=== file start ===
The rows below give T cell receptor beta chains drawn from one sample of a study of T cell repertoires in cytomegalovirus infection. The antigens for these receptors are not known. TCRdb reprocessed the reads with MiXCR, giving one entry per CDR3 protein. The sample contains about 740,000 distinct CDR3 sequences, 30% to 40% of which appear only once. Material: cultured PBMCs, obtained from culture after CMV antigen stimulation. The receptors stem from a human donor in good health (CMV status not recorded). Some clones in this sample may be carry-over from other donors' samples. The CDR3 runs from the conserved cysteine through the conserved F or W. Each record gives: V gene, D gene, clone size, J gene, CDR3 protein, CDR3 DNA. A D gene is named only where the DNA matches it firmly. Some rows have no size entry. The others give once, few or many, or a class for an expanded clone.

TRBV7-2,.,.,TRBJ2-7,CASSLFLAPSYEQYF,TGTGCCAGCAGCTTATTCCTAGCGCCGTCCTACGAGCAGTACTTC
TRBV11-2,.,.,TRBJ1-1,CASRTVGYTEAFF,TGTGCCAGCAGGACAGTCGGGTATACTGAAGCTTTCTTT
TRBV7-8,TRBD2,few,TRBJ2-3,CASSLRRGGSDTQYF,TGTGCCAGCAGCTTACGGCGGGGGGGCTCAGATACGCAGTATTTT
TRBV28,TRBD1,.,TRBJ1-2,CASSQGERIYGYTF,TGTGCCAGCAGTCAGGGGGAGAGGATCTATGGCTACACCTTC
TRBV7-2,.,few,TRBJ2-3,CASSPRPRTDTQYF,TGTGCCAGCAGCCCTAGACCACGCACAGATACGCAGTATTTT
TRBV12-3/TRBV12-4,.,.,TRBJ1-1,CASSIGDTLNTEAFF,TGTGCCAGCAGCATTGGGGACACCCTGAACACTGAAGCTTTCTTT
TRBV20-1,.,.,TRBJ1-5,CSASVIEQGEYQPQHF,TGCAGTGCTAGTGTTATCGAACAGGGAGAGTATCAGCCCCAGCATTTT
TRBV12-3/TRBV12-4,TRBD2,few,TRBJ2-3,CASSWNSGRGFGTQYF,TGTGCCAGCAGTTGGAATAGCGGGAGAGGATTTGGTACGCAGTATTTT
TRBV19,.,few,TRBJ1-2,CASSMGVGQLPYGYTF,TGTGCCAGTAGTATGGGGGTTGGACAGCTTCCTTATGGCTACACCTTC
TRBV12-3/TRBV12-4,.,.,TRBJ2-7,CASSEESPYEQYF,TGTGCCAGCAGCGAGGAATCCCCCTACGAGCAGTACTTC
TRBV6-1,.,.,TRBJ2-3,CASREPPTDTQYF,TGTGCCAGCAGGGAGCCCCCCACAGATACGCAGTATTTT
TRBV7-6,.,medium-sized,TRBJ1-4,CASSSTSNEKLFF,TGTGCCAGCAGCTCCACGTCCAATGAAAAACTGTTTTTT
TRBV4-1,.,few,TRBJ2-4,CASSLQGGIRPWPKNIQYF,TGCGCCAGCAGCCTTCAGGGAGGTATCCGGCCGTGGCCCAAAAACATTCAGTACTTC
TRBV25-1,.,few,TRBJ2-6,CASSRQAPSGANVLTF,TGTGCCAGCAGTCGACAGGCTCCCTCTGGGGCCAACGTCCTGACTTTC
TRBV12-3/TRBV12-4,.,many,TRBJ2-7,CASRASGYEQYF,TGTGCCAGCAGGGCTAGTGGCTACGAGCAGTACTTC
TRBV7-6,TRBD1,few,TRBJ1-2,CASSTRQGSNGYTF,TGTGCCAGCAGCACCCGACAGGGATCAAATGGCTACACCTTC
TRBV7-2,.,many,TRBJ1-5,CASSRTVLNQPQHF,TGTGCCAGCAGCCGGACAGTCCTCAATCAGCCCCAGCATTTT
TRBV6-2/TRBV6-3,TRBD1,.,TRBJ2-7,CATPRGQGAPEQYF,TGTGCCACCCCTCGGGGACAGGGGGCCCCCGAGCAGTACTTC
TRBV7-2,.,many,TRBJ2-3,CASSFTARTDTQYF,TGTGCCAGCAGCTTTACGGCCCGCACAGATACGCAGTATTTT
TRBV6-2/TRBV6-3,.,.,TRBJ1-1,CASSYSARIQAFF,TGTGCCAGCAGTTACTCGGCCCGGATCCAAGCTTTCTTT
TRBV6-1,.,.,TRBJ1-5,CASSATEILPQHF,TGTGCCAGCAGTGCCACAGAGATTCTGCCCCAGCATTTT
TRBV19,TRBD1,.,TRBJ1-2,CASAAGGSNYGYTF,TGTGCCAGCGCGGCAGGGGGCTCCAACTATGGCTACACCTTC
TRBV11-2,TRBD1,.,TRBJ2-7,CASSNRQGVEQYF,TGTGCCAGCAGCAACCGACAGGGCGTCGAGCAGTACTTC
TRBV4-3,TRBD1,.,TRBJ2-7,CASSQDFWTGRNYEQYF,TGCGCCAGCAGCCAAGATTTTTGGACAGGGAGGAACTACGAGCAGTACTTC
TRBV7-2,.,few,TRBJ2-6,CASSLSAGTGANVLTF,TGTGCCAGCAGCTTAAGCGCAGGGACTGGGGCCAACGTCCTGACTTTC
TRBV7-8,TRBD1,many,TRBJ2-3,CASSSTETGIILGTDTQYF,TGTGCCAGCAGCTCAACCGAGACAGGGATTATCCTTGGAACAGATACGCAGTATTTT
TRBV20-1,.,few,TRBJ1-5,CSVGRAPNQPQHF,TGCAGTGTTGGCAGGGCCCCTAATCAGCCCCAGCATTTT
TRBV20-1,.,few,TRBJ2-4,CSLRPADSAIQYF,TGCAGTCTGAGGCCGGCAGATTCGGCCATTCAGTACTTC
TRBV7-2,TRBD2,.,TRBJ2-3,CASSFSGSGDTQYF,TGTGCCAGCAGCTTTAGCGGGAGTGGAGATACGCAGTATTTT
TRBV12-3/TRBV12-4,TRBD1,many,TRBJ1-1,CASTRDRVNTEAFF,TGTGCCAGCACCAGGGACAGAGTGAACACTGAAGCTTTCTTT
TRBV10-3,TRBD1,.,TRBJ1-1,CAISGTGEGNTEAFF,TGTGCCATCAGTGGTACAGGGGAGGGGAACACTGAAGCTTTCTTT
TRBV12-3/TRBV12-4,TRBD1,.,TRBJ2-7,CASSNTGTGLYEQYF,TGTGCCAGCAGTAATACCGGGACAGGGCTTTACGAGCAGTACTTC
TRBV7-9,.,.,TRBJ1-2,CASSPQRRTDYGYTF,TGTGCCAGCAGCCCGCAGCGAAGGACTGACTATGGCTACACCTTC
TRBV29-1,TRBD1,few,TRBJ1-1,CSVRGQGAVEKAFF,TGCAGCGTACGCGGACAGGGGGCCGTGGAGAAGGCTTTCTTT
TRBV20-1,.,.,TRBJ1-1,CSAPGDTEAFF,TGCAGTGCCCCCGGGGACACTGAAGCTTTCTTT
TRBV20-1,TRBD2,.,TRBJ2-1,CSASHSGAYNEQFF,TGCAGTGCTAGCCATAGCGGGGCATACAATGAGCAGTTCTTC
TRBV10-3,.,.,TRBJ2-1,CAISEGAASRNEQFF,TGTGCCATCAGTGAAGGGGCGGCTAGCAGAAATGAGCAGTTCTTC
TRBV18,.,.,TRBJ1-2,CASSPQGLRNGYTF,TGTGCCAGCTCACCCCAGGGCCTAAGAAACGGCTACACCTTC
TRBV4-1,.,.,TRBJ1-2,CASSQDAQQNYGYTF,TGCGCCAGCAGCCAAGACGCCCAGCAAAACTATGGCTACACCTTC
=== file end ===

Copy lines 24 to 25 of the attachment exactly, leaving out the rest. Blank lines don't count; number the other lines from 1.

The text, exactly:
TRBV11-2,TRBD1,.,TRBJ2-7,CASSNRQGVEQYF,TGTGCCAGCAGCAACCGACAGGGCGTCGAGCAGTACTTC
TRBV4-3,TRBD1,.,TRBJ2-7,CASSQDFWTGRNYEQYF,TGCGCCAGCAGCCAAGATTTTTGGACAGGGAGGAACTACGAGCAGTACTTC